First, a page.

Once wine is in the bottle or in your glass, extensive exposure to air can eventually “oxidize” the wine, resulting in a poor tasting experience. If air is so bad for wine, why should it be aerated? Before winemakers mastered the art of clarification, decanting was necessary for all wines to separate the wine from sediment. Today, this is still recommended for older, high-quality wines that are expected to throw off sediment as part of the ageing process. Decanting focuses on the separation of sediment from the wine, aeration allows wine to breathe, softening tannins & instantly improves drinkability.
This is not true for all wines; aeration is beneficial for young, bold and tannic styles, such as Barolo, Zinfandel, Shiraz, Petite Sirah and new world Cabernet Sauvignon. These wines can be highly concentrated and tannic early in their lives to the level that any “loss” of initial sensory impressions by aerating is a good thing! If you don’t have the time or need the pomp and circumstance of a crystal decanter and are looking for something that is quick and easy to use, here are few options to consider:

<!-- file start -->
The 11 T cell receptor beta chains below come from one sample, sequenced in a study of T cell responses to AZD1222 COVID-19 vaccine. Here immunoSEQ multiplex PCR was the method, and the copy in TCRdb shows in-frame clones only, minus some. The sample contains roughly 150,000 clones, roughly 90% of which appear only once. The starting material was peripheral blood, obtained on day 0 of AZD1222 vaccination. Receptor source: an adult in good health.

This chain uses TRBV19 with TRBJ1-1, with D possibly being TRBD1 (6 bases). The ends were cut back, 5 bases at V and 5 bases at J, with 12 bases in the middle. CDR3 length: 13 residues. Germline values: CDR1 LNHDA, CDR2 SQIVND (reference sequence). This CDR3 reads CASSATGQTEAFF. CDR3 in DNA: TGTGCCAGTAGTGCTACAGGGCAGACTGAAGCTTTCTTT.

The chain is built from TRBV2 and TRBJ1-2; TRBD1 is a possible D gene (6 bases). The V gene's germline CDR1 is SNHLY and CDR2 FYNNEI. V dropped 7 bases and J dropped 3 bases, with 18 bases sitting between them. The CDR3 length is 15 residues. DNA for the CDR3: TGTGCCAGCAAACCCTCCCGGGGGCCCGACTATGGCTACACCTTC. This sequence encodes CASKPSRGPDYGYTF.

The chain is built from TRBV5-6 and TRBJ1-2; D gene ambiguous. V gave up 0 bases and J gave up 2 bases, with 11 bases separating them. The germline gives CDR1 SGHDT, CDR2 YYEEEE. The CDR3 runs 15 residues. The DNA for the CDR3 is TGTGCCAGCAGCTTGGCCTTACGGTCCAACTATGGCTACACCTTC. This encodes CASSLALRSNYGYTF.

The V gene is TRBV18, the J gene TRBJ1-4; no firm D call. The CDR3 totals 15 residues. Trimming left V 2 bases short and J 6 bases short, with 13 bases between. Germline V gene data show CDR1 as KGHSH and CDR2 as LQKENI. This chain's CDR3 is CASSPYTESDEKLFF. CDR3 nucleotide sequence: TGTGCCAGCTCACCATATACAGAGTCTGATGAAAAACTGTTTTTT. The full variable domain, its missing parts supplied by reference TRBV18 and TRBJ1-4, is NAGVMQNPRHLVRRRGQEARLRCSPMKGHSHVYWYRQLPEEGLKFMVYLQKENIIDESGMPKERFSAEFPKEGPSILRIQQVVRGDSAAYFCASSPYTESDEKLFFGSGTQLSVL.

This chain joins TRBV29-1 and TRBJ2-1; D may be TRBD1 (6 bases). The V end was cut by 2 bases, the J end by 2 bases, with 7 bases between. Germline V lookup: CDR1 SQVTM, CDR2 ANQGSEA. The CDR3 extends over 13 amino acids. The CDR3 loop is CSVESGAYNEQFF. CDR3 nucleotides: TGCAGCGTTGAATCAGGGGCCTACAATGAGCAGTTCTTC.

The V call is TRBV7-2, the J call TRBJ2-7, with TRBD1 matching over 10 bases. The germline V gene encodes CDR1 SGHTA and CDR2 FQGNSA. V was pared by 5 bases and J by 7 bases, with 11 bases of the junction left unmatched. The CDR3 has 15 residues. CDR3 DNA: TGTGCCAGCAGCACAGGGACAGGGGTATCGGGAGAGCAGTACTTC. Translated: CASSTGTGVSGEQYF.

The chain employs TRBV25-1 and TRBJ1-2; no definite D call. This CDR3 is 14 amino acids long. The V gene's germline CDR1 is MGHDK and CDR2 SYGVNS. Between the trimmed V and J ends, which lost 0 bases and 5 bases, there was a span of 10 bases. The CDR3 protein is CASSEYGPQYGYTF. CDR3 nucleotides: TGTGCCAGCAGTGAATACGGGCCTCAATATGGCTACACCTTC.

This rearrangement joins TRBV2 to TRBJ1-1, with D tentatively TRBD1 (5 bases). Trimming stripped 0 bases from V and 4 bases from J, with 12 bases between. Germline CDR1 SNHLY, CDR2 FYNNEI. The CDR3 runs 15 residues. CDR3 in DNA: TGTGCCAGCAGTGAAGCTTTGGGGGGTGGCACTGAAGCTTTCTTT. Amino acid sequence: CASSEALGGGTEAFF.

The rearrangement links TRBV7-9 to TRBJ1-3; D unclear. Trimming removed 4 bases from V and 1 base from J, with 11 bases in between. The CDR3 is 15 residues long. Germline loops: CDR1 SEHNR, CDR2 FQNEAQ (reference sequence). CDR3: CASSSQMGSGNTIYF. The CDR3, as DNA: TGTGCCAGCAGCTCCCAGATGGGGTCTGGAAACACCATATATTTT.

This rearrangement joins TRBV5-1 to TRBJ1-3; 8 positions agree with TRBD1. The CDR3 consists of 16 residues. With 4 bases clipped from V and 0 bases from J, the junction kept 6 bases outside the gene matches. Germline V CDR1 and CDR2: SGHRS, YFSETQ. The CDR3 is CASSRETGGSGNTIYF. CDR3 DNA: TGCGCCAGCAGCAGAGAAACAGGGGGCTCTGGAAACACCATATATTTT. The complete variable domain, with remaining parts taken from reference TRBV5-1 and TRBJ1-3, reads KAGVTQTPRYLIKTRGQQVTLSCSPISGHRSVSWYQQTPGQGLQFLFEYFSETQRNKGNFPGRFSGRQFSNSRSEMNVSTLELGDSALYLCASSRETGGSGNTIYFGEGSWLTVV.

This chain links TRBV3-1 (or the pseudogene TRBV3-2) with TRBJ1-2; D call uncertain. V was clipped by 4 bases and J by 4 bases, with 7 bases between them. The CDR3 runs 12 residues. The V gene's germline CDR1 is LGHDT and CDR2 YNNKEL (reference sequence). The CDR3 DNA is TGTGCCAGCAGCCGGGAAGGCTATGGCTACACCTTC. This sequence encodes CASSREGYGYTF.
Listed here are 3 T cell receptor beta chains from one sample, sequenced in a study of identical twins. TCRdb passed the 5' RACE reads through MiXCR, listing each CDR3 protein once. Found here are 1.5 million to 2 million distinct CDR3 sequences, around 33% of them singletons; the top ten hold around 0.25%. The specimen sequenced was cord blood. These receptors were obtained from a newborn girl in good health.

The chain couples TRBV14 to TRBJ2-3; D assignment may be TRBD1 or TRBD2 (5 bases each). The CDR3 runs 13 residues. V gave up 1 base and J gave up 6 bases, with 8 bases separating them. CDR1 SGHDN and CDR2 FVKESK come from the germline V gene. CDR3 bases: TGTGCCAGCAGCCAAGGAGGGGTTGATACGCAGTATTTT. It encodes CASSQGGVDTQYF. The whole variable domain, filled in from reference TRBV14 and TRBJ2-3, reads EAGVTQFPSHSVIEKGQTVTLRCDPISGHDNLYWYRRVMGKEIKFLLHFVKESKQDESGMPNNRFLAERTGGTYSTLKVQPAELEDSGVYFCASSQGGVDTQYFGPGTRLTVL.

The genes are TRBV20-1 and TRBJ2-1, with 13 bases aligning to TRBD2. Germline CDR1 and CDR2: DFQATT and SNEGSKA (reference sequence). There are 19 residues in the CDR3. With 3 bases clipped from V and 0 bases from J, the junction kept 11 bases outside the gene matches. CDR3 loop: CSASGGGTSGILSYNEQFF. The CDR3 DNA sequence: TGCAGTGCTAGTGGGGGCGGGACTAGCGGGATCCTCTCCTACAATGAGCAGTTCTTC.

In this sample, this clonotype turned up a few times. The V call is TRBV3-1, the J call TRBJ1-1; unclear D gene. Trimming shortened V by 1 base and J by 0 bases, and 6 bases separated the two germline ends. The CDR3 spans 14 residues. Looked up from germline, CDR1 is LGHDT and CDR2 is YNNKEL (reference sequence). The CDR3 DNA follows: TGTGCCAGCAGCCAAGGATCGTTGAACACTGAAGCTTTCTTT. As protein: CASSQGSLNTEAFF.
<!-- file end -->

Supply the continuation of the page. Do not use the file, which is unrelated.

The Rabbit pourer behaves like a mini-decanter-with-funnel-in-one in that it sprays multiple streams of wine through holes in the device down the sides of the clear plastic funnel before entering the glass. This one attaches directly to the bottle so you do not need two hands to aerate.
Easy to use and fun to watch the wine pour through, it is a mini decanting system of non-leaded glass.
The Vinturi Travel is the mini version of the well-known Vinturi which uses two holes in the sides to allow air to enter the funnel as wine is poured through it and down the sides of the plastic funnel tip before entering the glass. The size of the travel version makes it easy for you to take it any where you like to enjoy wine.